If you didn’t have enough money to feed your family or pay your bills, would you turn to fraud? Or if you were running a multibillion-dollar corporation and thousands of families depended on your company’s stock price, would you turn to fraud?
The answer, of course, is that it depends. And much of it depends on personal integrity, which isn’t usually measured in audits. Although internal controls are supposed to mitigate opportunities to commit occupational fraud, there are several flies in the internal control ointment. First, controls have a bigger role than just to prevent financial malfeasance. Second, there are few internal controls that can’t be negated or circumvented by those with a strong enough motivation. Third, if you’re high enough up the ladder, you can simply override them. As I’ve written previously, good internal controls are a vital element in fraud deterrence. But they aren’t a panacea. It’s necessary for us to take a broader view of fraud to recognize it as the social phenomenon it is.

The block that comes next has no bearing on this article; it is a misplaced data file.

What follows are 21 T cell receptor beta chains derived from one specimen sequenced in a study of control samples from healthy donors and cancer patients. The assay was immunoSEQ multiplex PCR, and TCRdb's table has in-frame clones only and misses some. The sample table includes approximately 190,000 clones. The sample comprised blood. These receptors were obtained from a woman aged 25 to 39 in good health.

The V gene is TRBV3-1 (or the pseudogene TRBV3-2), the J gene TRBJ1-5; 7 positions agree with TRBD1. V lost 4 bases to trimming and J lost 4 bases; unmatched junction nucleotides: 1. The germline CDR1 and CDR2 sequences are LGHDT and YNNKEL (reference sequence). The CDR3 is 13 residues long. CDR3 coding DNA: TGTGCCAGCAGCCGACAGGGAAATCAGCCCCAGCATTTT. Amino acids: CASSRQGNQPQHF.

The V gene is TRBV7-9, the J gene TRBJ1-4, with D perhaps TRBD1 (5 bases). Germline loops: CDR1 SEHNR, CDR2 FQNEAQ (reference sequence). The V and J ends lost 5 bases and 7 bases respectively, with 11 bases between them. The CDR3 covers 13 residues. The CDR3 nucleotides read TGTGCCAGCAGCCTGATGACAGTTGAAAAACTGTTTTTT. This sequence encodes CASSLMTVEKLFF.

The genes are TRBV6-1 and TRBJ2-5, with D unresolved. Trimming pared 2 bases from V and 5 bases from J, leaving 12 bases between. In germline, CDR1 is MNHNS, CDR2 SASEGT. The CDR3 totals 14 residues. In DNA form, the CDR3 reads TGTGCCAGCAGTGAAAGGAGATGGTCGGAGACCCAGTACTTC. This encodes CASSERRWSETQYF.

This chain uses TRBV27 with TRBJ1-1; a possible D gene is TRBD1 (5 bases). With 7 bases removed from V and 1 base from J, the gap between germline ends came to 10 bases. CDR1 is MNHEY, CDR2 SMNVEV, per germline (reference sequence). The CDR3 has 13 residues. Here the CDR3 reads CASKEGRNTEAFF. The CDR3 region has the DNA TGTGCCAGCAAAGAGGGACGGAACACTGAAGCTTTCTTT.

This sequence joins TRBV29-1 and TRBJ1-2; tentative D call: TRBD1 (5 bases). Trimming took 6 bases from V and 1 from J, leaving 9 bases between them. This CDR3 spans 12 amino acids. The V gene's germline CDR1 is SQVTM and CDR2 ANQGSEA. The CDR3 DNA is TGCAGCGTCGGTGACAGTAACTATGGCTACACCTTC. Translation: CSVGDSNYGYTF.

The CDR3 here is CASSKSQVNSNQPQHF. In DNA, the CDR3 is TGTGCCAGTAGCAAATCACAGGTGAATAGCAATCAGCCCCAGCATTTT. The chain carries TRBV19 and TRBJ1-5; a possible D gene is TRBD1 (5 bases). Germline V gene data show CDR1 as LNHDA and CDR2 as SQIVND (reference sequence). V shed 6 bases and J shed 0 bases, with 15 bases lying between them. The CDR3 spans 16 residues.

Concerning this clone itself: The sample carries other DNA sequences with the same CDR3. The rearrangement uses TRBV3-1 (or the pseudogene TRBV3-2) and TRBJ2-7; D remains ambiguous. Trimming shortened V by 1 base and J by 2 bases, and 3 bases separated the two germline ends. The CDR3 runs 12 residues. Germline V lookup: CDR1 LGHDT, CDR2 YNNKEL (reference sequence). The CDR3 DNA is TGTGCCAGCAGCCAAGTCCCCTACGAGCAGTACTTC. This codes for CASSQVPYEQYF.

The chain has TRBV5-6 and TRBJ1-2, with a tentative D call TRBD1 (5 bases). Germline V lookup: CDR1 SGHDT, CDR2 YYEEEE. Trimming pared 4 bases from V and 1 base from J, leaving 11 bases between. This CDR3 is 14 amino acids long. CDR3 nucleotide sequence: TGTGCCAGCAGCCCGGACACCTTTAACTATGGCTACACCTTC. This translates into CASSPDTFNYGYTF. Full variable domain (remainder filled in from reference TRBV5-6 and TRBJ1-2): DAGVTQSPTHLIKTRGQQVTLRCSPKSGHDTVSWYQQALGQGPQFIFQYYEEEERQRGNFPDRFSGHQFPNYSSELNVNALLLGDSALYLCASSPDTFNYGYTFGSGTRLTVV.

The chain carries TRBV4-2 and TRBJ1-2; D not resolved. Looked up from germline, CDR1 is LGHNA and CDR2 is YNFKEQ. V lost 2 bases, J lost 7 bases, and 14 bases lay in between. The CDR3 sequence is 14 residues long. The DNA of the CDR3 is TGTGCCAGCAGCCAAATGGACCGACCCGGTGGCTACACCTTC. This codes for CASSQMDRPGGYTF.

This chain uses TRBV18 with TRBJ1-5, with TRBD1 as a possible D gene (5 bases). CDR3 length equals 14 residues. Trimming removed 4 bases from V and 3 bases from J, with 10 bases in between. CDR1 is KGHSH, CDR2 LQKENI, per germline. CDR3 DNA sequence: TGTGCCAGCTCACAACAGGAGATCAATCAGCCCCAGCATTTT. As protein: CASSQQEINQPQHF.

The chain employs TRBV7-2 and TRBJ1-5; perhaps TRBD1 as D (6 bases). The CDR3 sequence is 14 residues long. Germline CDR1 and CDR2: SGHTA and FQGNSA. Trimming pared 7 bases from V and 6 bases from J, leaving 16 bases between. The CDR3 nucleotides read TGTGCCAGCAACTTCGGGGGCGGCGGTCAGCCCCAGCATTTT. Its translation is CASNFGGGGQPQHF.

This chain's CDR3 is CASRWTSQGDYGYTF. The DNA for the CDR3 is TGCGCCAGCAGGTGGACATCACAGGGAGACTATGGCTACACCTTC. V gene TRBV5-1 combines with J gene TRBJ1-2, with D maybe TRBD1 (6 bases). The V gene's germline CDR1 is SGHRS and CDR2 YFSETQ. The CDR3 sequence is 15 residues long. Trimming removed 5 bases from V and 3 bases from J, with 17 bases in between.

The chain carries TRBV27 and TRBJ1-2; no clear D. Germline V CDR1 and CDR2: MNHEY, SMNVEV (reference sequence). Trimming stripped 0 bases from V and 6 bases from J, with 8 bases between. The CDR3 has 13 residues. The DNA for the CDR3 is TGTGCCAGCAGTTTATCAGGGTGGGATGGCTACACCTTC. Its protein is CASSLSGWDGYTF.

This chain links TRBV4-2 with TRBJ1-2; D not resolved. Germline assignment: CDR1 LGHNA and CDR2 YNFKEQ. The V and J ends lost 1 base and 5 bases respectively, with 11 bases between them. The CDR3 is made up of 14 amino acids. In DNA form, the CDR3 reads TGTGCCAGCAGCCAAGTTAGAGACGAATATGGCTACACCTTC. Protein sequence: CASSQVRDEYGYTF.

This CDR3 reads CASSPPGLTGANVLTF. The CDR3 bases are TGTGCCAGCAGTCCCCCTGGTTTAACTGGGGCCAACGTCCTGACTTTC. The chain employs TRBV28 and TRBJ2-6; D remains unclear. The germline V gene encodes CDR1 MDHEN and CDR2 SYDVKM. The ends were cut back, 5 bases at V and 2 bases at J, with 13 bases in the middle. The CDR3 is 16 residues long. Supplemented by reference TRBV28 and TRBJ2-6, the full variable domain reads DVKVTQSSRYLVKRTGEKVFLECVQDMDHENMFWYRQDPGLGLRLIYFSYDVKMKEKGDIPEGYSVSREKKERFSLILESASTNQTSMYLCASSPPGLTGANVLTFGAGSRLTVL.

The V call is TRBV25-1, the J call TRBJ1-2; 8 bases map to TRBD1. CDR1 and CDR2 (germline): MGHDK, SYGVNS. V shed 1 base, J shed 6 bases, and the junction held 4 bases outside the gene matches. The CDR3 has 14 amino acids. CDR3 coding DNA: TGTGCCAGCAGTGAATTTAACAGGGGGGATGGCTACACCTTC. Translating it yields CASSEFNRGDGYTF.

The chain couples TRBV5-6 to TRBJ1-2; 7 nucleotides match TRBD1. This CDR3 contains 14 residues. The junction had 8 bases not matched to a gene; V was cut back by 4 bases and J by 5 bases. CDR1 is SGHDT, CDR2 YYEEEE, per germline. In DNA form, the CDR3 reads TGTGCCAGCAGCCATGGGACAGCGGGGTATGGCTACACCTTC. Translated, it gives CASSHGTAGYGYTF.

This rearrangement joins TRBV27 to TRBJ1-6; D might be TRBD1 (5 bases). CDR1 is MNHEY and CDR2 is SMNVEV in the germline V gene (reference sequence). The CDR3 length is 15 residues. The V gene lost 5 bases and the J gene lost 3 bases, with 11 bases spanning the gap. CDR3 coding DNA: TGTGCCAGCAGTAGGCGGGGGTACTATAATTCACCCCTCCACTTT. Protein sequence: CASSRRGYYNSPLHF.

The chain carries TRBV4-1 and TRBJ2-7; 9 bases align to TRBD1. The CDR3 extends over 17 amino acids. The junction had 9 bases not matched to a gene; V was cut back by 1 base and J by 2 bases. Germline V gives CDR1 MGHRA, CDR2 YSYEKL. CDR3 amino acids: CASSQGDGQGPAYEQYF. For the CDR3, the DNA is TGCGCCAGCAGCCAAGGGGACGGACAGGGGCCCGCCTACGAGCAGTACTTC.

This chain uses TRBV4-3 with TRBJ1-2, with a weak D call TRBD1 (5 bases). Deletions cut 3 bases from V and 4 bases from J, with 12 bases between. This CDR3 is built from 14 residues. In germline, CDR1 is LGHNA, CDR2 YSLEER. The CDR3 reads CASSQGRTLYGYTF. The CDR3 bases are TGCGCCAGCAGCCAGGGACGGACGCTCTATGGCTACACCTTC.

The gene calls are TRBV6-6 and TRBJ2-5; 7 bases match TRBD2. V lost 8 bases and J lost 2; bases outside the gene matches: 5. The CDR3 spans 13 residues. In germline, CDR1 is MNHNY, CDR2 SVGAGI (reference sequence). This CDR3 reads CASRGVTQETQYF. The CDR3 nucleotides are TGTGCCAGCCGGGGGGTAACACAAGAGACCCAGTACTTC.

Here are three factors that make occupational fraud in an economic downturn the perfect storm:
• Increased (and often severe) financial needs
• Decreased loyalty to the company because of real or potential layoffs
• Increased opportunity due to the elimination of “nonessential” positions such as auditors and fraud examiners